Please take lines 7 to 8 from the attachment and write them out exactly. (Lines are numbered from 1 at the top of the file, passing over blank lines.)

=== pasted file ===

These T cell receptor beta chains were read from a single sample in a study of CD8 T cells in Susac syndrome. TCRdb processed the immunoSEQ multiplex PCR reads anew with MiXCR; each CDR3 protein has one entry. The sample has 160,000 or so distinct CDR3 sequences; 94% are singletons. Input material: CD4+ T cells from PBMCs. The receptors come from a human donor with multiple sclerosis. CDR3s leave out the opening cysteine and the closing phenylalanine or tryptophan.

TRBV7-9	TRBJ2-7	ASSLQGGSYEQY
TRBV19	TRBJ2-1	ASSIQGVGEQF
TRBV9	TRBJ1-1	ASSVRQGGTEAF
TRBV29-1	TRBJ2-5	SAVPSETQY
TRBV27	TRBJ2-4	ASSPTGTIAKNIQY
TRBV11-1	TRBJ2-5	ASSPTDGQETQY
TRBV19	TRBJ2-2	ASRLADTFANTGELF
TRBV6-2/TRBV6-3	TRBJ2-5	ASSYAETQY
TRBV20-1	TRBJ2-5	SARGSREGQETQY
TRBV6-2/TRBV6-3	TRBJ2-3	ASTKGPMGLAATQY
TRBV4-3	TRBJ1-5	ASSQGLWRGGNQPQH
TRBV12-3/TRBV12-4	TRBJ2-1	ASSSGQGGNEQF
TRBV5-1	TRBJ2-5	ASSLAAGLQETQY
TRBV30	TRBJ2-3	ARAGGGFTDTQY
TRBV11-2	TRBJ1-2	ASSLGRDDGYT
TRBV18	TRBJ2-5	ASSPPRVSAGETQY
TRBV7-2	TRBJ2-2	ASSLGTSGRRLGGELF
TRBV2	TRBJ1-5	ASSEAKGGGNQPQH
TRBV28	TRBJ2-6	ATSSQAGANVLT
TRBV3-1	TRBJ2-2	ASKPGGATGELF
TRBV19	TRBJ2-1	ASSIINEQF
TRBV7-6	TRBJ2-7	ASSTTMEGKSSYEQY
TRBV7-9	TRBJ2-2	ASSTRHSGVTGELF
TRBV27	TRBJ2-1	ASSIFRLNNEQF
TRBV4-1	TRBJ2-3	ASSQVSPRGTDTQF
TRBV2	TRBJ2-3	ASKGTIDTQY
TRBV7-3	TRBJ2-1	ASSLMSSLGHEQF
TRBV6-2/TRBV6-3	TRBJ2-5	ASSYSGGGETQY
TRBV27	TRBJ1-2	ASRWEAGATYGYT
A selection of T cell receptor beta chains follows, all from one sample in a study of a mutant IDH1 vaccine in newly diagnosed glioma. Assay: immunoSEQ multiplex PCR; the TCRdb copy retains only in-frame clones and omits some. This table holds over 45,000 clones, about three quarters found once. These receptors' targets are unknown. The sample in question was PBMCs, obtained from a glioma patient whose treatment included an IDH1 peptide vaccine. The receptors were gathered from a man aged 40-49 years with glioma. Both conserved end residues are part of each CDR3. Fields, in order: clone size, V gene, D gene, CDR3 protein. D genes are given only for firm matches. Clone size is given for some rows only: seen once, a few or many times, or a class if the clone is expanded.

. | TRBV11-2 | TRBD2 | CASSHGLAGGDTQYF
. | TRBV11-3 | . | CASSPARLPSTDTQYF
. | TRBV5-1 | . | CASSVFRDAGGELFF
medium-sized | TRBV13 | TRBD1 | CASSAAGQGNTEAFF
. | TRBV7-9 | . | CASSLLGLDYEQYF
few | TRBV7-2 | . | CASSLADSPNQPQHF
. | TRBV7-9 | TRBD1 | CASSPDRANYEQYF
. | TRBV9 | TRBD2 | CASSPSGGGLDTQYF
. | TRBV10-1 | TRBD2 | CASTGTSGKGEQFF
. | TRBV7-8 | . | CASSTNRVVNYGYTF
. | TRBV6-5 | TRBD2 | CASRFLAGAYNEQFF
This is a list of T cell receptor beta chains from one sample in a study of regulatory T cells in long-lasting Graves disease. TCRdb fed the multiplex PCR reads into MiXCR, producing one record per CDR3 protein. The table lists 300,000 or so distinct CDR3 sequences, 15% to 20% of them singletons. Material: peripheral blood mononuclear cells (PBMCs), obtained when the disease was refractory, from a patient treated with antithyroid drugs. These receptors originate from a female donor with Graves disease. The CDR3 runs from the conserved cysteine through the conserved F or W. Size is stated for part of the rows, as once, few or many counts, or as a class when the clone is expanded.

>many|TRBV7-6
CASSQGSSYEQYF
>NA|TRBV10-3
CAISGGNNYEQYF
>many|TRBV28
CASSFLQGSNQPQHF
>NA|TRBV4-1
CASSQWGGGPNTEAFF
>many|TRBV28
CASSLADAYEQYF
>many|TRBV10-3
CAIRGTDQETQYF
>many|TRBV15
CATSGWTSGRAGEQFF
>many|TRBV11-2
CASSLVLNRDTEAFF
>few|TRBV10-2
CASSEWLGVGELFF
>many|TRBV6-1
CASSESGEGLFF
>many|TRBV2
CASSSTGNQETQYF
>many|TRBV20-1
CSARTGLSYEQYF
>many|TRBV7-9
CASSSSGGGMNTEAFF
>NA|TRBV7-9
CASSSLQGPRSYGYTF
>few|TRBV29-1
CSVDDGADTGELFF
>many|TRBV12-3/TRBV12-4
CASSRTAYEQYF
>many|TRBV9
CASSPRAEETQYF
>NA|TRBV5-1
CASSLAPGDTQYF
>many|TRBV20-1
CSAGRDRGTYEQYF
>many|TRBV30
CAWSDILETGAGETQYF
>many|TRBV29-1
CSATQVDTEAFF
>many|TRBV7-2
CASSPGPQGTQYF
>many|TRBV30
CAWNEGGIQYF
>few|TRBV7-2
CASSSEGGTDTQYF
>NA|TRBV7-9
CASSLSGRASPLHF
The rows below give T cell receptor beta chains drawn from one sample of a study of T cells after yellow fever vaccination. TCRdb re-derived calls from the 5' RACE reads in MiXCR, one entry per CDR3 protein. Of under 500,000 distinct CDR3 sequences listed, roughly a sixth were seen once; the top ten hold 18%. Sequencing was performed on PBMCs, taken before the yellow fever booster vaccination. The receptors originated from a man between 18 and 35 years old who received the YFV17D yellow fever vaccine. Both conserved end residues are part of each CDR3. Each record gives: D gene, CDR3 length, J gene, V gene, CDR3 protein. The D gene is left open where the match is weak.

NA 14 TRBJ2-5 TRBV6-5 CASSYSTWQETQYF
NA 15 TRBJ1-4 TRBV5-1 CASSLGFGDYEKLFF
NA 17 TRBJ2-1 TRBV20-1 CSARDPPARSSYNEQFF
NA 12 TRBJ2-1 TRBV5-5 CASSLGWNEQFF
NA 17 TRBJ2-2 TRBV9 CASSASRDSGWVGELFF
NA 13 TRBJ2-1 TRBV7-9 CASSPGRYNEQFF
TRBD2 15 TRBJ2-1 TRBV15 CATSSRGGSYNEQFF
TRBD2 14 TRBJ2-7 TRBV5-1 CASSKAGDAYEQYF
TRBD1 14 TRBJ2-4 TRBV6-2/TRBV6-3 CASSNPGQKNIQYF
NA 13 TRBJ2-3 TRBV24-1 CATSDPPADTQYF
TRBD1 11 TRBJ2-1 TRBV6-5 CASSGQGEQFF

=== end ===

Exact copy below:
TRBV11-1	TRBJ2-5	ASSPTDGQETQY
TRBV19	TRBJ2-2	ASRLADTFANTGELF